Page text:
I spotted the sign on Van Ness Avenue, near San Francisco’s Civic Center and some distance from Google headquarters (35 miles away), Pier 48 (four miles away and the site of the Google Cloud Platform Users Conference, which begins today), or any other relevant landmark. It’s a short stroll from the ad to the symphony hall and opera house, but I doubt music aficionados are in the target demographic.
Here, for the benefit of everyone who isn’t fluent in Techlish, is my attempt at decryption:
On Tuesday, Sarah Palin, wearing a hypnotically sparkly garment that sartorial conservatives might have impugned as inappropriate for a daytime event, delivered a 20-minute endorsement of real estate developer and former Democrat Donald J. Trump, who, as you may have heard, is running for president as a Republican in order to Make America Great Again. As the New York Timesput it, in an excess of understatement, “Ms. Palin has always been a singular force on the campaign trail. But in her her years away from politics, the former Alaska governor and Senator John McCain’s Republican vice-presidential pick in 2008 seems to have spawned a whole new series of idiosyncratic expressions and unusual locutions.”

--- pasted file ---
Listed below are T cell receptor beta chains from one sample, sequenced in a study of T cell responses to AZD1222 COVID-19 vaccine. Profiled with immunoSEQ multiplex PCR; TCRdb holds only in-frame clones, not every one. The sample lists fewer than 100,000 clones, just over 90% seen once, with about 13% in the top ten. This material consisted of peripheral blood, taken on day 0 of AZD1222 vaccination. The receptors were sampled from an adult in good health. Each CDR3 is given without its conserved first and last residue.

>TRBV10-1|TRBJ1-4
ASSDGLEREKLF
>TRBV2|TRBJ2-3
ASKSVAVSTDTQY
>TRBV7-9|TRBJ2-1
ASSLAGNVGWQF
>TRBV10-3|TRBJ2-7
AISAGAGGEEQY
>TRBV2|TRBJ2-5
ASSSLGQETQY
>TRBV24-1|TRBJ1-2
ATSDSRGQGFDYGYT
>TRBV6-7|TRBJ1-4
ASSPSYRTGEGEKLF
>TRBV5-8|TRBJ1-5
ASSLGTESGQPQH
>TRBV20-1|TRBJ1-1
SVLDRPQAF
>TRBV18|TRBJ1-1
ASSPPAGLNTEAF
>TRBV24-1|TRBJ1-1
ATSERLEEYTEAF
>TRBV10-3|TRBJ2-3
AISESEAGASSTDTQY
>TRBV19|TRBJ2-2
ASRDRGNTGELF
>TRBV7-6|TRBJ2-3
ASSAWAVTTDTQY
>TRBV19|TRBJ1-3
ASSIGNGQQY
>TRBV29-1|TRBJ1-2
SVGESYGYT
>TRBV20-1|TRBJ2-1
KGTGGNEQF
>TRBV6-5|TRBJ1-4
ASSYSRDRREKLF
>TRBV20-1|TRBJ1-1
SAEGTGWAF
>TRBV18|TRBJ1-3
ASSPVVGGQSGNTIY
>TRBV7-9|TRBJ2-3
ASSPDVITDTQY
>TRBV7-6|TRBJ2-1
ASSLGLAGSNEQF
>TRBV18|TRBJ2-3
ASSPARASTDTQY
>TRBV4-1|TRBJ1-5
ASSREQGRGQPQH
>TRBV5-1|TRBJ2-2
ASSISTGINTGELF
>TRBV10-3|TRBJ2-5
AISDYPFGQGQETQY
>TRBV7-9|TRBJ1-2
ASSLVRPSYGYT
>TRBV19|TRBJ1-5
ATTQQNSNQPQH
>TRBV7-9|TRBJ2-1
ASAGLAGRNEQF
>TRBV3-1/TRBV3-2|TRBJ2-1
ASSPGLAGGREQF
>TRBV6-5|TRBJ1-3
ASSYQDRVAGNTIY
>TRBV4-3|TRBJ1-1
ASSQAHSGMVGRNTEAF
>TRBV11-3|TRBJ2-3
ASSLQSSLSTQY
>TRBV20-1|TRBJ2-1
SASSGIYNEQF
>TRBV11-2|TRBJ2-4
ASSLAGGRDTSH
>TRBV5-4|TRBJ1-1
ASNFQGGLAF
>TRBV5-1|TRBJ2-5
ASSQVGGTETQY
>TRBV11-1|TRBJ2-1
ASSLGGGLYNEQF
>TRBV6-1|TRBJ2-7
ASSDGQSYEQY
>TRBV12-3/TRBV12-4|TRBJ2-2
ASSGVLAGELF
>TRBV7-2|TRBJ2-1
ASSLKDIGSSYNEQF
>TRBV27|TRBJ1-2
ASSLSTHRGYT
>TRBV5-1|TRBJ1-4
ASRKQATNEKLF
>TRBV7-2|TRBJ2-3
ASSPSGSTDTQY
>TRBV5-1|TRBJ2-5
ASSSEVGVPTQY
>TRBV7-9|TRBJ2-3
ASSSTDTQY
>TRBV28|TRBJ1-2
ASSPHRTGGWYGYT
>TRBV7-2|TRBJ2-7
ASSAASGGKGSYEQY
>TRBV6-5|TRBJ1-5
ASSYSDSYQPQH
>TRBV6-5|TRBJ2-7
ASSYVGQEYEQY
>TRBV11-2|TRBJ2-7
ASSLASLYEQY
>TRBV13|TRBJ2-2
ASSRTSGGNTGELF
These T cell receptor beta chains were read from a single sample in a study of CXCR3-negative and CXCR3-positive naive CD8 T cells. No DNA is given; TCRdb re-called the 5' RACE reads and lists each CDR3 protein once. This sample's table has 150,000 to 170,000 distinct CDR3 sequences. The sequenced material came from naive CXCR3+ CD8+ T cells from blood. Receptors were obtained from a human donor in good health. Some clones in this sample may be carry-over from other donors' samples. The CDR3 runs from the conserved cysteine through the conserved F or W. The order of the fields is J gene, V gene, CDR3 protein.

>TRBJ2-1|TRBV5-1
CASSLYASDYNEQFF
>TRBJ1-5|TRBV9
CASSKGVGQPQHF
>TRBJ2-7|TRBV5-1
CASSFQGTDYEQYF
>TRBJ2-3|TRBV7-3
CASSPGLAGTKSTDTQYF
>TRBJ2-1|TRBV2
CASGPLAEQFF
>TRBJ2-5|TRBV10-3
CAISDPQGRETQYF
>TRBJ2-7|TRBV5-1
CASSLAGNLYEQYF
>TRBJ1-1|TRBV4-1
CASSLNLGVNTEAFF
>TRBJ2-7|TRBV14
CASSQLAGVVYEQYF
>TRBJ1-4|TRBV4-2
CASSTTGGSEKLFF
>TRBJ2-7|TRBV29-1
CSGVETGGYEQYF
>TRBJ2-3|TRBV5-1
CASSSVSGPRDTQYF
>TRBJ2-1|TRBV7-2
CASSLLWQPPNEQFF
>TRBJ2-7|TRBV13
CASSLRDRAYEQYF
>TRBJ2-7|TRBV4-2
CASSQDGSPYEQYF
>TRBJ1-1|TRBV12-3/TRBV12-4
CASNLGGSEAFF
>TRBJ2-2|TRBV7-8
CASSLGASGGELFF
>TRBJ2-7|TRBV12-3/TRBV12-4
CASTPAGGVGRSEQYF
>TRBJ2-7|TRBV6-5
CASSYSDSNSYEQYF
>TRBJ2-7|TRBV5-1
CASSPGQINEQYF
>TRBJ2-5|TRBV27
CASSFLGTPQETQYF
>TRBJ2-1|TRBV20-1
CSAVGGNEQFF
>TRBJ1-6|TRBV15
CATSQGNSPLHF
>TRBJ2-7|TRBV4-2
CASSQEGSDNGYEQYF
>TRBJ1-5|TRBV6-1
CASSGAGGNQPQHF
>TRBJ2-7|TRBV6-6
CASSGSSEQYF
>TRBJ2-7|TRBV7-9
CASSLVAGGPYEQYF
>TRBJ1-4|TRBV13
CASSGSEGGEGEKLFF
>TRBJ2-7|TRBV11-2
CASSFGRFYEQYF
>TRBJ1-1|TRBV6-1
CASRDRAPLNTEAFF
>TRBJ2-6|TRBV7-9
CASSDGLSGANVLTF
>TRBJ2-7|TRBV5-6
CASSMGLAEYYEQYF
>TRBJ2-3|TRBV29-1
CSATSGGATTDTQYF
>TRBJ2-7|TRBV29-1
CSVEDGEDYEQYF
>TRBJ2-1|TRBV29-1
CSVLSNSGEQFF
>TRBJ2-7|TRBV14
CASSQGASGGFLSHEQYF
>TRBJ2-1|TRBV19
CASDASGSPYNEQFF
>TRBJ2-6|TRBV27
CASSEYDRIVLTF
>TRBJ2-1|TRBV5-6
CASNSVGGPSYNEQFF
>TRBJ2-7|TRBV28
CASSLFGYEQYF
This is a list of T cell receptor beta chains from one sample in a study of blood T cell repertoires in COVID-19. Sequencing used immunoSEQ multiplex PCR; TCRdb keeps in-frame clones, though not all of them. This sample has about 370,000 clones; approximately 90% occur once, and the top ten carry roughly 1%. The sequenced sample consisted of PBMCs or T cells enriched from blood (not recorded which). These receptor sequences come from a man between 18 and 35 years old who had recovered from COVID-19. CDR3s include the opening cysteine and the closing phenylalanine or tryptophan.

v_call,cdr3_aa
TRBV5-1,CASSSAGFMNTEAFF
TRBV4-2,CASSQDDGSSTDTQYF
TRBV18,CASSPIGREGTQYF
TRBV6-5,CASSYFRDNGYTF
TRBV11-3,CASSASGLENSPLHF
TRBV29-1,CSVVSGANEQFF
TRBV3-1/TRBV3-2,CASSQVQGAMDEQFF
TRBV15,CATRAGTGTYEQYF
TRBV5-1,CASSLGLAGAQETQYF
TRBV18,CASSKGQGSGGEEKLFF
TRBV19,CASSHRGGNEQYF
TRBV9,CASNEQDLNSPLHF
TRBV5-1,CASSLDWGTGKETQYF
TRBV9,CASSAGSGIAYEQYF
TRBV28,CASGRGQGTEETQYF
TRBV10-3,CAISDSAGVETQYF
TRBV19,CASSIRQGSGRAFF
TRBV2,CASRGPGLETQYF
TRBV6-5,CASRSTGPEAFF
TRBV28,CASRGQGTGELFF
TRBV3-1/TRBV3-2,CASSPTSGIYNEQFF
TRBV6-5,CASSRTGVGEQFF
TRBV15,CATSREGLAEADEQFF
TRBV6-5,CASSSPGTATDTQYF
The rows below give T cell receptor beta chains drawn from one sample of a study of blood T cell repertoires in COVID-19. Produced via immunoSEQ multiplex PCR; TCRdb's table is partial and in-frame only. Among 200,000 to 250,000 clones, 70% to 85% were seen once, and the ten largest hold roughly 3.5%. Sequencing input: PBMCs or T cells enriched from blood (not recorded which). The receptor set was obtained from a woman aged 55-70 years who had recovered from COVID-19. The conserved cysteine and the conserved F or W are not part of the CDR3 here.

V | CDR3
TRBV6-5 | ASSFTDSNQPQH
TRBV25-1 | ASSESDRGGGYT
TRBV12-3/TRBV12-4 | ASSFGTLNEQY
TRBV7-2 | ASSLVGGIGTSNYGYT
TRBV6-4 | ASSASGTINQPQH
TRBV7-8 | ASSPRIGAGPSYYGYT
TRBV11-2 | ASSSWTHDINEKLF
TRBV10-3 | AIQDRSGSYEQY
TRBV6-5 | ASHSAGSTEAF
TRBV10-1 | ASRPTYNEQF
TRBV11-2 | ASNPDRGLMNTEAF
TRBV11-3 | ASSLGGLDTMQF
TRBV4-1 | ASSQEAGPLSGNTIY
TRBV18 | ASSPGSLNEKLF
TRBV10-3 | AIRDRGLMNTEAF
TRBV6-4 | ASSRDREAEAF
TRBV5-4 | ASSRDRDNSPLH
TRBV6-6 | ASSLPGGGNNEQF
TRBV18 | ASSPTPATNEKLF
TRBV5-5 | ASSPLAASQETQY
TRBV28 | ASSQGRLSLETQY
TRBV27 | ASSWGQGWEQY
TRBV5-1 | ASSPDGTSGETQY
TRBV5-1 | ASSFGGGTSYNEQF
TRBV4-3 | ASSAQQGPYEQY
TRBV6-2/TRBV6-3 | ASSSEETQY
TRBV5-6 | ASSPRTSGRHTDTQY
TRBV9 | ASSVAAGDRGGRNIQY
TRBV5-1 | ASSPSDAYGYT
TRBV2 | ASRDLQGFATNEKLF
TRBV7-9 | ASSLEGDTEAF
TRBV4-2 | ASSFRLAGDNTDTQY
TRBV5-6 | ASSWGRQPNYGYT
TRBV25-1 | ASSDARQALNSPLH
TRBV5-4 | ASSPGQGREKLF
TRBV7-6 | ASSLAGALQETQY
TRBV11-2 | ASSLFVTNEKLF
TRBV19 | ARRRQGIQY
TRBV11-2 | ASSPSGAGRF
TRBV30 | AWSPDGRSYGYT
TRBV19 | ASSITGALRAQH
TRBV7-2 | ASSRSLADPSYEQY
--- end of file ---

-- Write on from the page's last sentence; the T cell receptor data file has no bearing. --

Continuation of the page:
I’ll say. Here are some of the responses Ms. Palin’s “expressions and locutions” have inspired.
Let us briefly imagine the brainstorming session at Polish Eats, of Garfield Heights, Ohio, that led to this travesty.
“WHYYYYYY WHY WHY. Why.” -- K. Sekelesky, via Instagram/Twitter. (“Ditto.” – Fritinancy.)
Now let’s unimagine it, if we can.
Pierogi are Polish dumplings. Sophie’s Choice is the title of a novel by William Styron that became a film starring Meryl Streep as Sophie. The “choice” of the title is an excruciating one: to survive a Nazi death camp, Sophie must sacrifice one of her children.
Let us review:
I don’t care if your beloved founder is named Sophie. I don’t care if she chose the ingredients, the recipe, and the wacky label art. I will not listen to your argument about “choice” being an adjective meaning “of fine quality.” I don’t care if you call it an homage, and I don’t care how you pronounce “homage.”
I definitely won’t listen to arguments about Polish jokes.